So far, the Prime Minister has had a good war in Libya.
It was apparent from the start that both he and his co-warrior, the French President, Nicolas Sarkozy, were concerned to avoid the pitfalls that doomed the early stages of the US-led invasion of Iraq – Mr Sarkozy as a member of the French government that opposed the Iraq war; David Cameron all too aware of the political damage it had inflicted on Tony Blair. That they managed to secure the defeat of Gaddafi without deploying ground troops – except special forces – without causing large numbers of civilian casualties, and without stealing the glory from the Libyan fighters, is about as satisfactory an outcome as they could have hoped for.
No wonder, then, that both Mr Cameron and Mr Sarkozy appeared confident and comfortable as they presented the relatively meagre results of their "Friends of Libya" conference in Paris on Thursday. With Tripoli now under opposition control, only the Gaddafi heartland around Sirte holding out, and a transitional authority – the Transitional National Council – more or less in place, Libya is clearly not going back to its recent past. Interviewed on the BBC Today programme yesterday, the Prime Minister supplemented that shared sense of ease with a distinct air of vindication.
In one respect, Mr Cameron is entitled to feel justified. He and his ministers came under a rhetorical bombardment, in private and in public, from unhappy service chiefs who warned of overstretched resources that would make Libya mission impossible. Whatever the cost of the operation to the Exchequer, the Government's hand on the feasibility of military spending cuts is now strengthened. As he spelt it out yesterday, Britain played its part without the aircraft carrier that he had kept being told by service chiefs was essential. It had been his judgement against that of influential figures in the top brass. He will be emboldened to stick to his guns in the event of new battles against high-spending commanders in future – which is no bad thing for any government.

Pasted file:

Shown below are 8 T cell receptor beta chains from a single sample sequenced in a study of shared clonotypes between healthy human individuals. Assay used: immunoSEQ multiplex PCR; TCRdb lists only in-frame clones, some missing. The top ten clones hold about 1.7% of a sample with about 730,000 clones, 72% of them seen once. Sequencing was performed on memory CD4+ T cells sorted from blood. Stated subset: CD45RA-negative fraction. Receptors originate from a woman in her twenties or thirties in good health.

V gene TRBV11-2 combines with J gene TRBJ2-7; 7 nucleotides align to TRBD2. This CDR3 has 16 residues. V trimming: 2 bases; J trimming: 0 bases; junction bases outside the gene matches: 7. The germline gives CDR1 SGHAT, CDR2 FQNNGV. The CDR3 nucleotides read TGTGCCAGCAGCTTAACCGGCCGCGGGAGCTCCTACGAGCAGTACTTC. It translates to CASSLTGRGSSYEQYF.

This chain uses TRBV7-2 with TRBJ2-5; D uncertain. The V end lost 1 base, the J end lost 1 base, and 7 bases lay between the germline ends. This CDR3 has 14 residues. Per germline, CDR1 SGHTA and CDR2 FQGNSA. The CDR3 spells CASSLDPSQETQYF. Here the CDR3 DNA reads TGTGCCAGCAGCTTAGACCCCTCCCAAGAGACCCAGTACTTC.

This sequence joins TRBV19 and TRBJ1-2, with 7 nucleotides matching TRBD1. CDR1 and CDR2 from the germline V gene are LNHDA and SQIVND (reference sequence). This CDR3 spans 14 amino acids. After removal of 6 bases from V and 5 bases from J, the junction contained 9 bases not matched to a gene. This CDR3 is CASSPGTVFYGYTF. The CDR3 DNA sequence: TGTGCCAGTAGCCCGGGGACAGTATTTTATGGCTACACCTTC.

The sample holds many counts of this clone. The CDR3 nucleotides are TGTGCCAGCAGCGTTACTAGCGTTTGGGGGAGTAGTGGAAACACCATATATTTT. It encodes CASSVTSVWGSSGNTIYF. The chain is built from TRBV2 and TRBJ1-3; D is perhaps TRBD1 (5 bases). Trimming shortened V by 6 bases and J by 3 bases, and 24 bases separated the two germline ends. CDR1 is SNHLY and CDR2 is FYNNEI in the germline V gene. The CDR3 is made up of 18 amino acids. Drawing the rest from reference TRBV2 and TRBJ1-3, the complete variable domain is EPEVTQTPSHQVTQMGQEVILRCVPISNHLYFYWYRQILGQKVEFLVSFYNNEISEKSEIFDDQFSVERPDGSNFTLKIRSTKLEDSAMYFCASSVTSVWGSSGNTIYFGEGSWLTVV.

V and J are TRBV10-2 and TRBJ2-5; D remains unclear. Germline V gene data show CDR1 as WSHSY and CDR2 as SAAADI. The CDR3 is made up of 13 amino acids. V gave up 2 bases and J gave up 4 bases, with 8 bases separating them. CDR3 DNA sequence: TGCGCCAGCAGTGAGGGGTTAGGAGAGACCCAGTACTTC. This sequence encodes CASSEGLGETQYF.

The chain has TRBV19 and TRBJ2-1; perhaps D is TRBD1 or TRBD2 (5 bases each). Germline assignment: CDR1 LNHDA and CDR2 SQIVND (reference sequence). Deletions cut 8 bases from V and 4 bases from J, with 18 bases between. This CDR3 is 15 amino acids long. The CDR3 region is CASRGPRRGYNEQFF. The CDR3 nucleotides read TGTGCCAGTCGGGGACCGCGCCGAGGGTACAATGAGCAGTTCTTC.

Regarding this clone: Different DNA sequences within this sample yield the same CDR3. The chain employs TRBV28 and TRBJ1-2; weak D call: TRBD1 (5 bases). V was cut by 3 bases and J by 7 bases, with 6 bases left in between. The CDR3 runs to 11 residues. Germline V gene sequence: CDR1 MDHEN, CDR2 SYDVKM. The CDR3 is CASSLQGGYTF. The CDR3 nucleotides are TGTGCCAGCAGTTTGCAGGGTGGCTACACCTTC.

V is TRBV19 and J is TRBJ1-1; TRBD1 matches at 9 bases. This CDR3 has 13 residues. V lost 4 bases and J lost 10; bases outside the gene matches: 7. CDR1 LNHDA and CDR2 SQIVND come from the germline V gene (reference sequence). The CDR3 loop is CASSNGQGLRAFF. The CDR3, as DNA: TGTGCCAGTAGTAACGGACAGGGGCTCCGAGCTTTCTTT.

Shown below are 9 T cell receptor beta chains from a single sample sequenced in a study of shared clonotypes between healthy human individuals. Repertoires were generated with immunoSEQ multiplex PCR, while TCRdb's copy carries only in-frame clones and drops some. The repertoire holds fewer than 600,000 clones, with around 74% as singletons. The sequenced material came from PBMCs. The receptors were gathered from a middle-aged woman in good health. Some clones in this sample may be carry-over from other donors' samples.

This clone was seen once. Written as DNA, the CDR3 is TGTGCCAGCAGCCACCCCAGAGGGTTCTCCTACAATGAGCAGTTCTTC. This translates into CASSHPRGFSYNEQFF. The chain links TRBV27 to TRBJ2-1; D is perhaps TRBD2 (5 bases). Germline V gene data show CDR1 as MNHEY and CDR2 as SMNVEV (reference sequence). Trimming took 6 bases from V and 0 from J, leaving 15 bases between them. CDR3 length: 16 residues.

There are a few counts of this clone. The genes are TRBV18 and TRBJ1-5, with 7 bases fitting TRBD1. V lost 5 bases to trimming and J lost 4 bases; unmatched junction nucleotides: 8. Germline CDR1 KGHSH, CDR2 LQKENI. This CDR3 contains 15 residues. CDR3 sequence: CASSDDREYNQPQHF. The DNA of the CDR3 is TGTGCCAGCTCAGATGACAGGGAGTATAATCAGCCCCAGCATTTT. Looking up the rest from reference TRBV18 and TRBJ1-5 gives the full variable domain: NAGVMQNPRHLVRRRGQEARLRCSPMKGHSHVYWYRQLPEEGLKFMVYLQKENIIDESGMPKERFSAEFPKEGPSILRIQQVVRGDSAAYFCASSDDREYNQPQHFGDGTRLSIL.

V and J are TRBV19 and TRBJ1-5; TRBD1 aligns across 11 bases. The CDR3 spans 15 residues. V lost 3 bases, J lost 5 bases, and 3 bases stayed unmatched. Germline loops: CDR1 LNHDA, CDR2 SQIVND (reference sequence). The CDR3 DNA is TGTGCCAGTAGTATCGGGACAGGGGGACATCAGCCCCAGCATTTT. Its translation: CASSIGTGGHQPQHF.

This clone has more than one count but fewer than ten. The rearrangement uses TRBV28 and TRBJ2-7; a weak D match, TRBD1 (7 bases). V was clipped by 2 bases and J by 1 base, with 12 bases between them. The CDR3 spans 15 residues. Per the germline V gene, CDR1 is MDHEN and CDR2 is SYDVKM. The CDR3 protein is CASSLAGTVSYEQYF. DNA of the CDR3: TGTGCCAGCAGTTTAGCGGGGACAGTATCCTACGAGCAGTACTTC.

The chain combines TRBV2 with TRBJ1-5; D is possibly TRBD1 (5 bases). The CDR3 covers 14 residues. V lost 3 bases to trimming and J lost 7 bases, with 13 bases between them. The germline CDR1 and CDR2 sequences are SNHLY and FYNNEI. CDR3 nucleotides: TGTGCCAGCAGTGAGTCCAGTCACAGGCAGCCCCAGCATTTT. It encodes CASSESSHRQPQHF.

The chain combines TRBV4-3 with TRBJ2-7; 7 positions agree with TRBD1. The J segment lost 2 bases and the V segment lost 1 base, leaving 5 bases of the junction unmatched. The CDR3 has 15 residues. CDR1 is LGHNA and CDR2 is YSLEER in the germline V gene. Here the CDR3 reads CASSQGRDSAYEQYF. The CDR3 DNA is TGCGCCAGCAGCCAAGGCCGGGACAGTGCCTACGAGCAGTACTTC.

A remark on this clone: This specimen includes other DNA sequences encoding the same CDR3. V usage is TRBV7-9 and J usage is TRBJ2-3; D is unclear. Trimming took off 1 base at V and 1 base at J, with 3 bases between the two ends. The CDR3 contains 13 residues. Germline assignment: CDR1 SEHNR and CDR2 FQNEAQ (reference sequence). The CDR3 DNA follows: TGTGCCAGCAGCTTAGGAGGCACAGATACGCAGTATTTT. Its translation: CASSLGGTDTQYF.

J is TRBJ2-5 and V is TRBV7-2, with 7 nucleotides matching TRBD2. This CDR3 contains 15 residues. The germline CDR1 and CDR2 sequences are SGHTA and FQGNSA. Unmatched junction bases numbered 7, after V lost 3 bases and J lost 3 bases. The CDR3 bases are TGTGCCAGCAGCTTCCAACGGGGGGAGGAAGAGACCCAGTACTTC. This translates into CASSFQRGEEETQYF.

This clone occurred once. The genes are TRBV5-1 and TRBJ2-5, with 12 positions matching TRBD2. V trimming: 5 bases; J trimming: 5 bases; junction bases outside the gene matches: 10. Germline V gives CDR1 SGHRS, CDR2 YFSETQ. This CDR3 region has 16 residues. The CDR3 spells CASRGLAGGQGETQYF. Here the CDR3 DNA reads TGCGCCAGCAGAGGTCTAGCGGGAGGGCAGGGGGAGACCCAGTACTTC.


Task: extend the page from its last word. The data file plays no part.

In almost every other respect, however, it is hard to resist the temptation to warn: steady on. These are very early days. The war for Libya's future is not yet won. In many ways, it is only now beginning. While it has gained wide international recognition, including from Russia, the TNC has not yet even moved completely to Tripoli from Benghazi, let alone started to govern. Celebrations for the end of Ramadan were accompanied by the first signs of potential unrest over the lack of basic services and the shortage of cash. For the moment, there is no sign of anyone relinquishing their guns.
Ensuring reliable supplies of electricity and clean water has to be one priority and the partial unfreezing of Libya's assets abroad is a positive move. But the TNC has yet to show that it commands the authority it will need to administer the country. Its pledges of tolerance, reconciliation and elections within eight months must be honoured. Meanwhile the "friends of Libya", including Britain, France and the United States, have not only to say, but to show, that they can take a back seat, albeit one that is supportive. With hints of an unseemly scuffle for privileged access to Libya's natural resources already apparent, that will be far easier said than done.